The contribution of exploration in 2007 to the Gulf of Mexico (GOM) deepwater's reserve base was the lowest in the past decade, according to a new report by consultant Wood Mackenzie. Reserves found amounted to only 553 million boe -- less than half the reserves found in 2006.
Moreover, of the reserves discovered last year, just 229 million boe have been deemed commercial -- or 41% of the total reserves discovered. "We attribute the lower level of exploration activity during 2007 in part to higher levels of appraisal and development drilling activity coupled with the tight rig market," said study author Hugh Hopewell, Wood Mackenzie upstream analyst.
The report showed that a total of 38 companies participated in the drilling of 34 wells, which is less than the long-term annual average of 43 wells per year. Of note was that while exploration activities fell in 2007 from a peak in 2006, total well activities remained steady during the same period. Overall, 41% of the wells were successful, lower than the long-term average of 44%. Also of interest is that relatively few of these wells targeted the deeper, more complicated plays, and as such the overall average drill time per well, at 71 days, was shorter than in the previous year.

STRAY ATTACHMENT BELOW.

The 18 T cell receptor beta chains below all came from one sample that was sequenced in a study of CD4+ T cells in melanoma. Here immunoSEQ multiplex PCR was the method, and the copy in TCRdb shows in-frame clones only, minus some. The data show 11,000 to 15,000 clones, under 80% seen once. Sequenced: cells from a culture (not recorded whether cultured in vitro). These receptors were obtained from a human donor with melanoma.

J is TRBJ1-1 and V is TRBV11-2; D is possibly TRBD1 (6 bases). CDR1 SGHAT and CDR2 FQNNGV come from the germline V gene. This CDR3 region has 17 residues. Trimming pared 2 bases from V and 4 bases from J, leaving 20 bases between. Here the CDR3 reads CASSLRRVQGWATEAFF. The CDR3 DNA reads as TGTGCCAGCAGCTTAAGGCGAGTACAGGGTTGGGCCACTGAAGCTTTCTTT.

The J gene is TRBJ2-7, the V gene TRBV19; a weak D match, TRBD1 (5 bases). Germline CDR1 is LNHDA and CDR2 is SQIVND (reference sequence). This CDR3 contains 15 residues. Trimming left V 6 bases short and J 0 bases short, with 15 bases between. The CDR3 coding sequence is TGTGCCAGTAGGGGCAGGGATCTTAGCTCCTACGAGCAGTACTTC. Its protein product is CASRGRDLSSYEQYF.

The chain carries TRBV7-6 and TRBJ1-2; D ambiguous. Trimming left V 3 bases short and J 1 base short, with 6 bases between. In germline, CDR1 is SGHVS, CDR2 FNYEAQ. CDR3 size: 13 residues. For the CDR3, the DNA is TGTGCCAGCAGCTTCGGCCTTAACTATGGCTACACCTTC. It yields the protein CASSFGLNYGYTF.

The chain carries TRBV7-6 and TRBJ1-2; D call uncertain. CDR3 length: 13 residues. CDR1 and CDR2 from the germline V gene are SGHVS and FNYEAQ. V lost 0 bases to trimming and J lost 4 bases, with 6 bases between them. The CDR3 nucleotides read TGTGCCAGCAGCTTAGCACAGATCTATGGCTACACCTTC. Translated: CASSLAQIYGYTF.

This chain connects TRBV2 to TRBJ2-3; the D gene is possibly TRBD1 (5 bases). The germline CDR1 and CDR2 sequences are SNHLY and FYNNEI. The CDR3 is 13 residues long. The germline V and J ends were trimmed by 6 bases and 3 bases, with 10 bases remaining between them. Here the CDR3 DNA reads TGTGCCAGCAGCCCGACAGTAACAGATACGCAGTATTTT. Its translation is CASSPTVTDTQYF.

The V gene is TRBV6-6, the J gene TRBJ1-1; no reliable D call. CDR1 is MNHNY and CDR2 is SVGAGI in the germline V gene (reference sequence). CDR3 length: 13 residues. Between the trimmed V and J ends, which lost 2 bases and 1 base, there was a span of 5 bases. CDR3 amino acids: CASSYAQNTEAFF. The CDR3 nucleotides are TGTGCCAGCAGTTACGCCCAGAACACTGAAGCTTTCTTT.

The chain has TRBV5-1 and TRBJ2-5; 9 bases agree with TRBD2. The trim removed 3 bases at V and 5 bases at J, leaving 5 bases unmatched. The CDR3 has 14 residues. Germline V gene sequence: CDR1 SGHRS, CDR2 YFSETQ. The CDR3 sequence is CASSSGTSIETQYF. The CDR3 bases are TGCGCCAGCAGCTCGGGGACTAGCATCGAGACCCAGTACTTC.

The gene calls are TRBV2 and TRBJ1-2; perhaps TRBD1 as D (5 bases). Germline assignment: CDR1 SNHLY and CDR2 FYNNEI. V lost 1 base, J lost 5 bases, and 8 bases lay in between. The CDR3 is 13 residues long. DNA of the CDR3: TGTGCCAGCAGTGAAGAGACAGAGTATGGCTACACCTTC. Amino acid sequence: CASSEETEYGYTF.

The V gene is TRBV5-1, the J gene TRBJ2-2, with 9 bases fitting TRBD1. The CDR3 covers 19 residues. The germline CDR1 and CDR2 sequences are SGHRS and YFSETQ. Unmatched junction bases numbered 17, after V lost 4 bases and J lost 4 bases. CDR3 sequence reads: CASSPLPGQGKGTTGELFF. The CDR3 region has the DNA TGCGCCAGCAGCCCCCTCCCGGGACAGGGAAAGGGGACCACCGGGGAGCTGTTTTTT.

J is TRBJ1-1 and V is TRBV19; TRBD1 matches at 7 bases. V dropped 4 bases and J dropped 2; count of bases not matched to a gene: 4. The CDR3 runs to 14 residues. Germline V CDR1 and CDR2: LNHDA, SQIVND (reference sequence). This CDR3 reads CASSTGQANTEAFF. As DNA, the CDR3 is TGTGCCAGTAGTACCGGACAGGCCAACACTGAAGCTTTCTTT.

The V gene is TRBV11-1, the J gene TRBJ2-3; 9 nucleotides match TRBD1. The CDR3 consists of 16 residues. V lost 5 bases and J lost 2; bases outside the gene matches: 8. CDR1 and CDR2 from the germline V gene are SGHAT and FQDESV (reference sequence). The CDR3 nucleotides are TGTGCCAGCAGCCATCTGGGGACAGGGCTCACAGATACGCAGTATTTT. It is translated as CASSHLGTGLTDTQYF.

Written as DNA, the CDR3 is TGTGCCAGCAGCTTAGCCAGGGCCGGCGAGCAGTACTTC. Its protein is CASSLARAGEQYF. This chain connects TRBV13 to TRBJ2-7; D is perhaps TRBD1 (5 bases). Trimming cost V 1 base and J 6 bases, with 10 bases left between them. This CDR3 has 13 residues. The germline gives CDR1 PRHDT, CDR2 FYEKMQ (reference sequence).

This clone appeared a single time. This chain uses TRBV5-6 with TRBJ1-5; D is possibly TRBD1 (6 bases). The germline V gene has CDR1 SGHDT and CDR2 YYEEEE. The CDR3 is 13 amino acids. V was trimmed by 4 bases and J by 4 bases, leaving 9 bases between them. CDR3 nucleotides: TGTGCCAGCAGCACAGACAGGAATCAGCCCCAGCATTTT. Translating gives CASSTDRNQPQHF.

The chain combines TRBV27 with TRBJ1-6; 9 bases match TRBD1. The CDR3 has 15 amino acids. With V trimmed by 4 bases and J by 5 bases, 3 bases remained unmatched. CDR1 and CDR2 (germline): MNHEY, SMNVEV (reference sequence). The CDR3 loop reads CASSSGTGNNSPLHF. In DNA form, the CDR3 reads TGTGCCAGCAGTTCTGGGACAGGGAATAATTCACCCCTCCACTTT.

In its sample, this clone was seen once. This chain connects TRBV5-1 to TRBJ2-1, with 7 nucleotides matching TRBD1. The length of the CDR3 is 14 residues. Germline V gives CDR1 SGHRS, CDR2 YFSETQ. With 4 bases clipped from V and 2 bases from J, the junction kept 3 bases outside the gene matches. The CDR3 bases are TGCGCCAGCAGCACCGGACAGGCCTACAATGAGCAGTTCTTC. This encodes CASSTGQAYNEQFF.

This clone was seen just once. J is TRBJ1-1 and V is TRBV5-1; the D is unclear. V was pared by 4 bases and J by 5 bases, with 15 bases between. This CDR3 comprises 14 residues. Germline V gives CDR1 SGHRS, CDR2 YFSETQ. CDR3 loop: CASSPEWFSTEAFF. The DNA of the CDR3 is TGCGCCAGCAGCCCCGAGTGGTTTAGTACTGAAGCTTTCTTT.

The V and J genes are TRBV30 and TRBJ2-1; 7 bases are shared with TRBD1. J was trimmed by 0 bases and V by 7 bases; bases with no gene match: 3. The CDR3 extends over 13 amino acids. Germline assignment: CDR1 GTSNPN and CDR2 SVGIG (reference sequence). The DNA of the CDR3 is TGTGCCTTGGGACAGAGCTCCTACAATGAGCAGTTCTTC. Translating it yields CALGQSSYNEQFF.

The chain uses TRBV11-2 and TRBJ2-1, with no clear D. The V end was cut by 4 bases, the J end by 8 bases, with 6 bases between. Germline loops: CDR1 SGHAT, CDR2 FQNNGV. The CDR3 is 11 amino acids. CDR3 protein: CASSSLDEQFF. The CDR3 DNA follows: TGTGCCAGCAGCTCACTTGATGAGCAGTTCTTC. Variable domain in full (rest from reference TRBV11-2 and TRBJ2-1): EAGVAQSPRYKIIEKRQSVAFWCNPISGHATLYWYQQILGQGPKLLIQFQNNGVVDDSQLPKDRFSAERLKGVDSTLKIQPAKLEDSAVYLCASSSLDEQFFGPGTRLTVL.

Although the results were generally low, Hopewell cautioned against viewing them too critically and making straight comparisons with 2006's unusual exploration successes (see NGI, Feb. 5, 2007).
"The 2007 results were not far short of other quiet exploration years, such as 2001, 2004 and 2005. It is likely that exploration drilling will pick up in the future, spurred on by a combination of factors, including increased rig availability, further prospect identification from ongoing seismic analysis, and the availability of new acreage to drill following the large acquisition of leases during the 2007 lease sales," Hopewell said.
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